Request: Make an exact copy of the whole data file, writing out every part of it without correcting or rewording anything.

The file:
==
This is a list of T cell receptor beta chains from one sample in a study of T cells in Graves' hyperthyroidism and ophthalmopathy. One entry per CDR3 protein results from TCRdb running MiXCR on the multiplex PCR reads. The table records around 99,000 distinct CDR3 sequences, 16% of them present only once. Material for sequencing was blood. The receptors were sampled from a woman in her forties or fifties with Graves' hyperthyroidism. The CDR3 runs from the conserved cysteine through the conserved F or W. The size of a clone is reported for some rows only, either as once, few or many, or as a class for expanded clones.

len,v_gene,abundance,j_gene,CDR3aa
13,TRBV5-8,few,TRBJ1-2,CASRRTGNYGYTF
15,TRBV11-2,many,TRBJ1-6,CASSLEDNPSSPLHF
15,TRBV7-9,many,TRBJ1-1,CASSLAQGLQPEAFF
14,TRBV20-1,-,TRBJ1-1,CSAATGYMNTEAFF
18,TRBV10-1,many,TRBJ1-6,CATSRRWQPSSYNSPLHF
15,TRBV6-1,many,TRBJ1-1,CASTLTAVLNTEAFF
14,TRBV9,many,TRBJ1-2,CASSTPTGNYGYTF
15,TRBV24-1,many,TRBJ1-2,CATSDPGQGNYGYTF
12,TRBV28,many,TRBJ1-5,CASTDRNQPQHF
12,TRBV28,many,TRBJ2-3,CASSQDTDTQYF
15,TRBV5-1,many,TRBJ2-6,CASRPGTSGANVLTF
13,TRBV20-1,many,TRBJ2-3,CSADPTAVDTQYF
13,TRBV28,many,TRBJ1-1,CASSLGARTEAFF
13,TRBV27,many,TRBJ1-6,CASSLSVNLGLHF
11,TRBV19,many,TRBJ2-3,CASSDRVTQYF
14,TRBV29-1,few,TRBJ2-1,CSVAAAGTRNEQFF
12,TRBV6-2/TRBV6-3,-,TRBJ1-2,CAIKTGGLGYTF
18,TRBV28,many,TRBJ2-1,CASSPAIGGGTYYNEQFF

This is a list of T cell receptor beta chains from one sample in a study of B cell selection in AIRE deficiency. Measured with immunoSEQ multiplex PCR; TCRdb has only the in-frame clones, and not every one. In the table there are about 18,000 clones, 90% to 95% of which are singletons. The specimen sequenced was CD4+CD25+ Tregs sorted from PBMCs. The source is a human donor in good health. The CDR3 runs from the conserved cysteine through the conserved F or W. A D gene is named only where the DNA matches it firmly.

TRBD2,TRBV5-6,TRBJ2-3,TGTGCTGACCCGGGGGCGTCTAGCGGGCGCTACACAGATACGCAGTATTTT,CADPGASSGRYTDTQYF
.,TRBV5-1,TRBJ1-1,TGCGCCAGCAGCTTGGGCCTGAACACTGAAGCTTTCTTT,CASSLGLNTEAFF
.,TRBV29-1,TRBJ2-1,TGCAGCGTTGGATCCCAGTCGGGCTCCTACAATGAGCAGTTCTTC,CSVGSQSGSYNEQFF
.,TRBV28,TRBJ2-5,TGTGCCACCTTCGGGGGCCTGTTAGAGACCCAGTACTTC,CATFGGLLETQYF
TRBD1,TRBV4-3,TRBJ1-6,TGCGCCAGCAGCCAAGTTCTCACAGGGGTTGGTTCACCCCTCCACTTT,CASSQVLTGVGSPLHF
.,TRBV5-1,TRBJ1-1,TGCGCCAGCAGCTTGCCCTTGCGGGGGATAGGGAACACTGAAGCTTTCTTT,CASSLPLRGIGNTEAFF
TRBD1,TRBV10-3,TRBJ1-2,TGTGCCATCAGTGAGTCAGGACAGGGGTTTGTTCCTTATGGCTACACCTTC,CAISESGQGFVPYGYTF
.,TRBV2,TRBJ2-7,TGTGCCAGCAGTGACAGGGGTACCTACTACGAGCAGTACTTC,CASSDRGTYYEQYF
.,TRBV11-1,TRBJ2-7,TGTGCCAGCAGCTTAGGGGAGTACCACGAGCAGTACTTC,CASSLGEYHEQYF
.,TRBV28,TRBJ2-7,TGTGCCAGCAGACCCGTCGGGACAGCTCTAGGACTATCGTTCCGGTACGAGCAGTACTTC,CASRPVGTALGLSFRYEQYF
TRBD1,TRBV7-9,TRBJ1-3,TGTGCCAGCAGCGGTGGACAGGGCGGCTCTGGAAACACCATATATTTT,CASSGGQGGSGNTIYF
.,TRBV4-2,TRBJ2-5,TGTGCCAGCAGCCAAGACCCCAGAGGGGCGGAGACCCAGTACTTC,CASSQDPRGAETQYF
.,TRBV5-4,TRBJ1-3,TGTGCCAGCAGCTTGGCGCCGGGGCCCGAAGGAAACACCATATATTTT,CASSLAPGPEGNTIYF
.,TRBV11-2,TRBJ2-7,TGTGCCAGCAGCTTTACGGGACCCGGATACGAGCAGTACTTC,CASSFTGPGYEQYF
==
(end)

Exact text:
This is a list of T cell receptor beta chains from one sample in a study of T cells in Graves' hyperthyroidism and ophthalmopathy. One entry per CDR3 protein results from TCRdb running MiXCR on the multiplex PCR reads. The table records around 99,000 distinct CDR3 sequences, 16% of them present only once. Material for sequencing was blood. The receptors were sampled from a woman in her forties or fifties with Graves' hyperthyroidism. The CDR3 runs from the conserved cysteine through the conserved F or W. The size of a clone is reported for some rows only, either as once, few or many, or as a class for expanded clones.

len,v_gene,abundance,j_gene,CDR3aa
13,TRBV5-8,few,TRBJ1-2,CASRRTGNYGYTF
15,TRBV11-2,many,TRBJ1-6,CASSLEDNPSSPLHF
15,TRBV7-9,many,TRBJ1-1,CASSLAQGLQPEAFF
14,TRBV20-1,-,TRBJ1-1,CSAATGYMNTEAFF
18,TRBV10-1,many,TRBJ1-6,CATSRRWQPSSYNSPLHF
15,TRBV6-1,many,TRBJ1-1,CASTLTAVLNTEAFF
14,TRBV9,many,TRBJ1-2,CASSTPTGNYGYTF
15,TRBV24-1,many,TRBJ1-2,CATSDPGQGNYGYTF
12,TRBV28,many,TRBJ1-5,CASTDRNQPQHF
12,TRBV28,many,TRBJ2-3,CASSQDTDTQYF
15,TRBV5-1,many,TRBJ2-6,CASRPGTSGANVLTF
13,TRBV20-1,many,TRBJ2-3,CSADPTAVDTQYF
13,TRBV28,many,TRBJ1-1,CASSLGARTEAFF
13,TRBV27,many,TRBJ1-6,CASSLSVNLGLHF
11,TRBV19,many,TRBJ2-3,CASSDRVTQYF
14,TRBV29-1,few,TRBJ2-1,CSVAAAGTRNEQFF
12,TRBV6-2/TRBV6-3,-,TRBJ1-2,CAIKTGGLGYTF
18,TRBV28,many,TRBJ2-1,CASSPAIGGGTYYNEQFF

This is a list of T cell receptor beta chains from one sample in a study of B cell selection in AIRE deficiency. Measured with immunoSEQ multiplex PCR; TCRdb has only the in-frame clones, and not every one. In the table there are about 18,000 clones, 90% to 95% of which are singletons. The specimen sequenced was CD4+CD25+ Tregs sorted from PBMCs. The source is a human donor in good health. The CDR3 runs from the conserved cysteine through the conserved F or W. A D gene is named only where the DNA matches it firmly.

TRBD2,TRBV5-6,TRBJ2-3,TGTGCTGACCCGGGGGCGTCTAGCGGGCGCTACACAGATACGCAGTATTTT,CADPGASSGRYTDTQYF
.,TRBV5-1,TRBJ1-1,TGCGCCAGCAGCTTGGGCCTGAACACTGAAGCTTTCTTT,CASSLGLNTEAFF
.,TRBV29-1,TRBJ2-1,TGCAGCGTTGGATCCCAGTCGGGCTCCTACAATGAGCAGTTCTTC,CSVGSQSGSYNEQFF
.,TRBV28,TRBJ2-5,TGTGCCACCTTCGGGGGCCTGTTAGAGACCCAGTACTTC,CATFGGLLETQYF
TRBD1,TRBV4-3,TRBJ1-6,TGCGCCAGCAGCCAAGTTCTCACAGGGGTTGGTTCACCCCTCCACTTT,CASSQVLTGVGSPLHF
.,TRBV5-1,TRBJ1-1,TGCGCCAGCAGCTTGCCCTTGCGGGGGATAGGGAACACTGAAGCTTTCTTT,CASSLPLRGIGNTEAFF
TRBD1,TRBV10-3,TRBJ1-2,TGTGCCATCAGTGAGTCAGGACAGGGGTTTGTTCCTTATGGCTACACCTTC,CAISESGQGFVPYGYTF
.,TRBV2,TRBJ2-7,TGTGCCAGCAGTGACAGGGGTACCTACTACGAGCAGTACTTC,CASSDRGTYYEQYF
.,TRBV11-1,TRBJ2-7,TGTGCCAGCAGCTTAGGGGAGTACCACGAGCAGTACTTC,CASSLGEYHEQYF
.,TRBV28,TRBJ2-7,TGTGCCAGCAGACCCGTCGGGACAGCTCTAGGACTATCGTTCCGGTACGAGCAGTACTTC,CASRPVGTALGLSFRYEQYF
TRBD1,TRBV7-9,TRBJ1-3,TGTGCCAGCAGCGGTGGACAGGGCGGCTCTGGAAACACCATATATTTT,CASSGGQGGSGNTIYF
.,TRBV4-2,TRBJ2-5,TGTGCCAGCAGCCAAGACCCCAGAGGGGCGGAGACCCAGTACTTC,CASSQDPRGAETQYF
.,TRBV5-4,TRBJ1-3,TGTGCCAGCAGCTTGGCGCCGGGGCCCGAAGGAAACACCATATATTTT,CASSLAPGPEGNTIYF
.,TRBV11-2,TRBJ2-7,TGTGCCAGCAGCTTTACGGGACCCGGATACGAGCAGTACTTC,CASSFTGPGYEQYF